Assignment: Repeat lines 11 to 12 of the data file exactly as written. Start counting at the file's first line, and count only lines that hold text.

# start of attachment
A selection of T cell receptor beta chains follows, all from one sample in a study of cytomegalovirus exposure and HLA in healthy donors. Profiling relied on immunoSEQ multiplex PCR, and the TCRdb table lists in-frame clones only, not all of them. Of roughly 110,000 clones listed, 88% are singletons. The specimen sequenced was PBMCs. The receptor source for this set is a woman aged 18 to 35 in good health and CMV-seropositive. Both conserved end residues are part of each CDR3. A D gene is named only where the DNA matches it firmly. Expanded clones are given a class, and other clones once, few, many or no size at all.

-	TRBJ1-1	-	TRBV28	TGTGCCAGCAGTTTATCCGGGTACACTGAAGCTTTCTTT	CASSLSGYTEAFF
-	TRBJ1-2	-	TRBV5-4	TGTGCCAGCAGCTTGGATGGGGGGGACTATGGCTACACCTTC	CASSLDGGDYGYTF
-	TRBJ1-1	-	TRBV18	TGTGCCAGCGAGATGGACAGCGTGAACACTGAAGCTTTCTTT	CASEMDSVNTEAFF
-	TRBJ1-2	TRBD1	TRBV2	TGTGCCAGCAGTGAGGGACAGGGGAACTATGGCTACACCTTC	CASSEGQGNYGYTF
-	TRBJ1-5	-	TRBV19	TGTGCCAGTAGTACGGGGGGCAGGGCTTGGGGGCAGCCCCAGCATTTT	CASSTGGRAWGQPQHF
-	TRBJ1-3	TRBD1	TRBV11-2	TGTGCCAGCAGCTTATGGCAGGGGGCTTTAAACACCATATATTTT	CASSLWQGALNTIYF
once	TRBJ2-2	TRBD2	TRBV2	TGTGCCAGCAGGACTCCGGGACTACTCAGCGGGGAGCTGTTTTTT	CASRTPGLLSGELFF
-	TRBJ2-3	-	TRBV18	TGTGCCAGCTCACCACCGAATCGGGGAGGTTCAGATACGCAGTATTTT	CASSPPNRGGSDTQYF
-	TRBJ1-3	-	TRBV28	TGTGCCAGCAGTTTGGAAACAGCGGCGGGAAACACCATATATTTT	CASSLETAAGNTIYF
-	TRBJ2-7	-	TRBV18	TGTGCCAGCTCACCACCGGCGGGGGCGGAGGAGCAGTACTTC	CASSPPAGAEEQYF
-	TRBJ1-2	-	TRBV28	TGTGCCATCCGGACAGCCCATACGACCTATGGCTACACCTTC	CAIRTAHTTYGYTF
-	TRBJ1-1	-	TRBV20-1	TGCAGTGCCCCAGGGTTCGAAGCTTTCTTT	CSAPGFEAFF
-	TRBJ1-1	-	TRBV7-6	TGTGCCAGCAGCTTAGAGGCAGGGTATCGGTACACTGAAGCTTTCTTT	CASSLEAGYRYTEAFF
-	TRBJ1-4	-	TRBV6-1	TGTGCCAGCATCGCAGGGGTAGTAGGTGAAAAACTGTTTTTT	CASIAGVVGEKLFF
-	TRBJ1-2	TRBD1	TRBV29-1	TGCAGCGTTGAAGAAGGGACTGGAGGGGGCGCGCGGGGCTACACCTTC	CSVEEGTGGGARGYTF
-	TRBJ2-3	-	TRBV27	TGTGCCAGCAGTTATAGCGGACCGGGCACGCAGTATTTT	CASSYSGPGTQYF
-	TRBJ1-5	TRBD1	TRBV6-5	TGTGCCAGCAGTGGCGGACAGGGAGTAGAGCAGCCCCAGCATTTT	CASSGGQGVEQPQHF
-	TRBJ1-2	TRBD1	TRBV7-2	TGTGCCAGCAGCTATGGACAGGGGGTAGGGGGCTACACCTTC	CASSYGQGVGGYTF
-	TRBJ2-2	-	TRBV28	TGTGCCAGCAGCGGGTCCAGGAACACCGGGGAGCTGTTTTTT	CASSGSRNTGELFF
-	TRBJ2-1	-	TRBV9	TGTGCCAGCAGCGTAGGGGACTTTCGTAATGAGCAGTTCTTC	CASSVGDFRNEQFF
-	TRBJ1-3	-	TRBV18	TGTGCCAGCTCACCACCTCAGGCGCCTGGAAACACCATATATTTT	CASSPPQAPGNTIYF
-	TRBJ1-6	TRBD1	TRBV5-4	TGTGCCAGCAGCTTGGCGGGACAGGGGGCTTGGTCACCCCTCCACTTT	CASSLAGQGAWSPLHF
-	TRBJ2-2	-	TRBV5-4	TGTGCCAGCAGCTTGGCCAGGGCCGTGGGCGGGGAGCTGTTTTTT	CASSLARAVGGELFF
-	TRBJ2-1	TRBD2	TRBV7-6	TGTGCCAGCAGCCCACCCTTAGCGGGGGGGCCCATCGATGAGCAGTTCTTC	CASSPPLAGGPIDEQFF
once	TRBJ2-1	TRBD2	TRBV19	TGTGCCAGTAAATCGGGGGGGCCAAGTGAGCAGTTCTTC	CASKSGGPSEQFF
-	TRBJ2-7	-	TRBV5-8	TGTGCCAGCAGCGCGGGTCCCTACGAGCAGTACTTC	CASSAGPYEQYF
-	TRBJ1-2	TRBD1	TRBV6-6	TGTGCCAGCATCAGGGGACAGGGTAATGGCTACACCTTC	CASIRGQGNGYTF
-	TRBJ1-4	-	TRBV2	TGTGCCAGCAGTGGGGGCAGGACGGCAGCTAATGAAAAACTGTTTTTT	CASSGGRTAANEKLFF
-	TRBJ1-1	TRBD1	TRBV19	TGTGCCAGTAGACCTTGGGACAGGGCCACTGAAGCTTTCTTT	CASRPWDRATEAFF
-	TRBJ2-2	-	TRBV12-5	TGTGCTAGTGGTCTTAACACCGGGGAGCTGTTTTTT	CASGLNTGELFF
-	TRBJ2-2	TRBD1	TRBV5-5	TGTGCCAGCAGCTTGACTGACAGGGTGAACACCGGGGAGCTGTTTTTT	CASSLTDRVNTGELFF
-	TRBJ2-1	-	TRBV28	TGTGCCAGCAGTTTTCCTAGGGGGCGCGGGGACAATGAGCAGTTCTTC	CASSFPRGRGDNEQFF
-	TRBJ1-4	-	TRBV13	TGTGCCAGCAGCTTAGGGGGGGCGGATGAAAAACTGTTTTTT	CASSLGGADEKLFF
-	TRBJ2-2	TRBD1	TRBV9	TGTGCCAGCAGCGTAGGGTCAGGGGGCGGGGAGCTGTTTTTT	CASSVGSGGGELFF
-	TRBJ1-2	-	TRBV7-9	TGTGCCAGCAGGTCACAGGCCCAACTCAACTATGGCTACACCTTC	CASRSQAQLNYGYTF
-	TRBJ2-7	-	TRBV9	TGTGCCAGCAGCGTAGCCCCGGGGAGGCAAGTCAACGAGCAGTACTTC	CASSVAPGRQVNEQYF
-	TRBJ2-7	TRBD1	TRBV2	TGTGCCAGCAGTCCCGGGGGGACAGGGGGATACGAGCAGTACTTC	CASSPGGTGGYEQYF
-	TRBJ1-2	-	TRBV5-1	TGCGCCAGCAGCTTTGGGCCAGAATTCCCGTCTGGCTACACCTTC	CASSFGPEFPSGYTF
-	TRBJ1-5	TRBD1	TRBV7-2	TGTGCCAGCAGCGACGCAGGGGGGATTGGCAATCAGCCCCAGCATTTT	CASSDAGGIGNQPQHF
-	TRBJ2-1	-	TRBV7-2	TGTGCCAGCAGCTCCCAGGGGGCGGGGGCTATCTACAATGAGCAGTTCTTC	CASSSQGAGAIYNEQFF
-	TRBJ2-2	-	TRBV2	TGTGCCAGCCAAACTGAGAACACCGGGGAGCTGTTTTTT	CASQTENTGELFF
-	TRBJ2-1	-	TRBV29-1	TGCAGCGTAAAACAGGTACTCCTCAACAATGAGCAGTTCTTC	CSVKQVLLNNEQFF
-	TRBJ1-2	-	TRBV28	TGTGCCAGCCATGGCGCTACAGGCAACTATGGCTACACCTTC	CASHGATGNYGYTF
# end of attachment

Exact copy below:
-	TRBJ2-7	-	TRBV18	TGTGCCAGCTCACCACCGGCGGGGGCGGAGGAGCAGTACTTC	CASSPPAGAEEQYF
-	TRBJ1-2	-	TRBV28	TGTGCCATCCGGACAGCCCATACGACCTATGGCTACACCTTC	CAIRTAHTTYGYTF